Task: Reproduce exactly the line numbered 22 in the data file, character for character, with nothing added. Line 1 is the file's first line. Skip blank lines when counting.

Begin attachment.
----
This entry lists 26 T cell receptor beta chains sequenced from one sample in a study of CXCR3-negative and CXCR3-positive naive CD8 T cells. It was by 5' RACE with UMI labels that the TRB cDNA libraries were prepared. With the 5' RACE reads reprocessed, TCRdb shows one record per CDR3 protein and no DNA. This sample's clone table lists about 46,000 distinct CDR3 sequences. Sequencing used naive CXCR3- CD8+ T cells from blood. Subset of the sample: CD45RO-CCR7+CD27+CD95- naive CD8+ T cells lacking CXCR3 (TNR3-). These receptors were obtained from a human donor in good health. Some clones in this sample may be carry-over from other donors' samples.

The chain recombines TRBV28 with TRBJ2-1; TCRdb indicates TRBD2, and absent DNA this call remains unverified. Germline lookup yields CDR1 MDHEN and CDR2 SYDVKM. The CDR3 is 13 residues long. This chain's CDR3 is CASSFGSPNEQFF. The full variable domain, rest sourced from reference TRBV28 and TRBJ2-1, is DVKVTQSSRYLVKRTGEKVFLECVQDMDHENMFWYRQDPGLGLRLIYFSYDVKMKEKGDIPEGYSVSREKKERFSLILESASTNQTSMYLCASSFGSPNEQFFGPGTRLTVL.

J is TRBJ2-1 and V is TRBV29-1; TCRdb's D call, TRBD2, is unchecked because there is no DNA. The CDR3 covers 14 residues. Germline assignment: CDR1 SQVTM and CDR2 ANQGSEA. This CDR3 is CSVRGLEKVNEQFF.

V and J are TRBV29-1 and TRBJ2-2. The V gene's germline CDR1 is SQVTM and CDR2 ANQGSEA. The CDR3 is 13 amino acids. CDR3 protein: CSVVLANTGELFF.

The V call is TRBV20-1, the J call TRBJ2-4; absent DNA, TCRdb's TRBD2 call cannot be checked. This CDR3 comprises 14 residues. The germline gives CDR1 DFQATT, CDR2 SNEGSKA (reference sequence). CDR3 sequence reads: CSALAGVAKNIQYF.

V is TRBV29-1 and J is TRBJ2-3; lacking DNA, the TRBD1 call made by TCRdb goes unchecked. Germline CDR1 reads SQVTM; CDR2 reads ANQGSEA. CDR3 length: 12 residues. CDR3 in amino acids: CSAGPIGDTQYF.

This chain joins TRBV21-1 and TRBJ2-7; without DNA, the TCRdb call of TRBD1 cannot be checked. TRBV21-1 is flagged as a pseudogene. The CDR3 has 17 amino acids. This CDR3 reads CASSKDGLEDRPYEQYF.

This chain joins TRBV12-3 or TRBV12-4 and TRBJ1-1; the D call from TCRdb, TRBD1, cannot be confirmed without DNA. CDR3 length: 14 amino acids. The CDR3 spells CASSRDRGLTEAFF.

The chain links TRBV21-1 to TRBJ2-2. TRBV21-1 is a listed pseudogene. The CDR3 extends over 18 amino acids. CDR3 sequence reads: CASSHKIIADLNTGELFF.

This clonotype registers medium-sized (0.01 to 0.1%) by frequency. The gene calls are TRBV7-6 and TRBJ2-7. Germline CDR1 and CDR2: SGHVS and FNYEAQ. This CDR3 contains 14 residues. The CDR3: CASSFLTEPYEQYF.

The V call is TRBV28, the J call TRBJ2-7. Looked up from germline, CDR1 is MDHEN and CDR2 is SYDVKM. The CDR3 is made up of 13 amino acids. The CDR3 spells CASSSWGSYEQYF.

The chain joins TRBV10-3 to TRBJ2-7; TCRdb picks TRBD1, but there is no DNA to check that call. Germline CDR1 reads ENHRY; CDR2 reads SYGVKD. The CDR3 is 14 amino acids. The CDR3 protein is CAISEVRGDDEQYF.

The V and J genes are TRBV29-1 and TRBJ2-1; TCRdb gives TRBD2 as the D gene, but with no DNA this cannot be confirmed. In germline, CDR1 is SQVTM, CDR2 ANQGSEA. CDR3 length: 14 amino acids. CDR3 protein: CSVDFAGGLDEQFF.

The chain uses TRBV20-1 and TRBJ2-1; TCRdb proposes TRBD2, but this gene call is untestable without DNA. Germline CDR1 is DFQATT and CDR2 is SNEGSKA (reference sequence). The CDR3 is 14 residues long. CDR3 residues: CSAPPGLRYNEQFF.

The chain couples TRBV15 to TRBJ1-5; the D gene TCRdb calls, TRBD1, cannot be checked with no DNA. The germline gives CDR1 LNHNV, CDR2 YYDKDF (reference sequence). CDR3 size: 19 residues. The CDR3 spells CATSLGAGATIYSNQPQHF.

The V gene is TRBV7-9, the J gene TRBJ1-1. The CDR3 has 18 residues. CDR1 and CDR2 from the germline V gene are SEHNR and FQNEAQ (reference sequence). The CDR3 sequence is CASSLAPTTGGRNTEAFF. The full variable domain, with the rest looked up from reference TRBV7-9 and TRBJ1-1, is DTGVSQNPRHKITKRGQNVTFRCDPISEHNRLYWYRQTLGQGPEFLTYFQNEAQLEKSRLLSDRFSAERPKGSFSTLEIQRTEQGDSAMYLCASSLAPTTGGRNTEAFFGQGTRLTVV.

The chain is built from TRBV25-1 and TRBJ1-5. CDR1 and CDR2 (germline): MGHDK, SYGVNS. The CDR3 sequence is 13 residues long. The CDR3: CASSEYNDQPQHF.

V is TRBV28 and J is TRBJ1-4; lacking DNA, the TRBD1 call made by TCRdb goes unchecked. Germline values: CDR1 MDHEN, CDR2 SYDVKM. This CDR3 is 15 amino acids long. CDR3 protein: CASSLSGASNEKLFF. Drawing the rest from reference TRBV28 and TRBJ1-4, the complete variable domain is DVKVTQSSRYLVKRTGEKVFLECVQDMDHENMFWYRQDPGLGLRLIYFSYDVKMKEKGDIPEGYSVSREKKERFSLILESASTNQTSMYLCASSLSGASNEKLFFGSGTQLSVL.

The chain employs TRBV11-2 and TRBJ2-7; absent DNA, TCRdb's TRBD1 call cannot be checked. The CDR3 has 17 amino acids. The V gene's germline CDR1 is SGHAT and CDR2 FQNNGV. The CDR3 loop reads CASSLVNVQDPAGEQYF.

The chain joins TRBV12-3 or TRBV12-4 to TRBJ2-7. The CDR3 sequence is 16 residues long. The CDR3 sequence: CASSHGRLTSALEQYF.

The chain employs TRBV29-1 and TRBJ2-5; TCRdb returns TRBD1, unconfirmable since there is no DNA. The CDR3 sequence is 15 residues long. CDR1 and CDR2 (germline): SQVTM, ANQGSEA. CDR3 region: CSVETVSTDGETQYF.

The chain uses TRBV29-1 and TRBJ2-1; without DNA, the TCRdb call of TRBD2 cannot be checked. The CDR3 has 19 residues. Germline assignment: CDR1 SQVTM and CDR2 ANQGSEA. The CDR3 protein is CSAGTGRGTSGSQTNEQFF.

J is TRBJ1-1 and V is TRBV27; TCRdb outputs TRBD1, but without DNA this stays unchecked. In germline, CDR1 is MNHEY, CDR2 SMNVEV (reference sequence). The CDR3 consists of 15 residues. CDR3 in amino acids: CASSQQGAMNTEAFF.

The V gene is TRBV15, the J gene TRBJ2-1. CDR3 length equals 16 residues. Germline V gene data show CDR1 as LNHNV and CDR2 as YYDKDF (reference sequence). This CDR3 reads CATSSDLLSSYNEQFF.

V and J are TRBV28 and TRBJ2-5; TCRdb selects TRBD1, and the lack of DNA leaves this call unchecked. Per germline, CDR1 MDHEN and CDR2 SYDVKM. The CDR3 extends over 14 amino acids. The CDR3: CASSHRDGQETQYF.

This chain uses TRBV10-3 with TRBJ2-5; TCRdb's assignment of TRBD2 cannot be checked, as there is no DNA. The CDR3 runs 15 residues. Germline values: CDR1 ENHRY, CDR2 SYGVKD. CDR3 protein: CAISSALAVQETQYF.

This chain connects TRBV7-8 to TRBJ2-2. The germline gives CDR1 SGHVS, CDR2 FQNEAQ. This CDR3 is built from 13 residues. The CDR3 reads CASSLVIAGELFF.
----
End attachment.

The chain uses TRBV29-1 and TRBJ2-1; without DNA, the TCRdb call of TRBD2 cannot be checked. The CDR3 has 19 residues. Germline assignment: CDR1 SQVTM and CDR2 ANQGSEA. The CDR3 protein is CSAGTGRGTSGSQTNEQFF.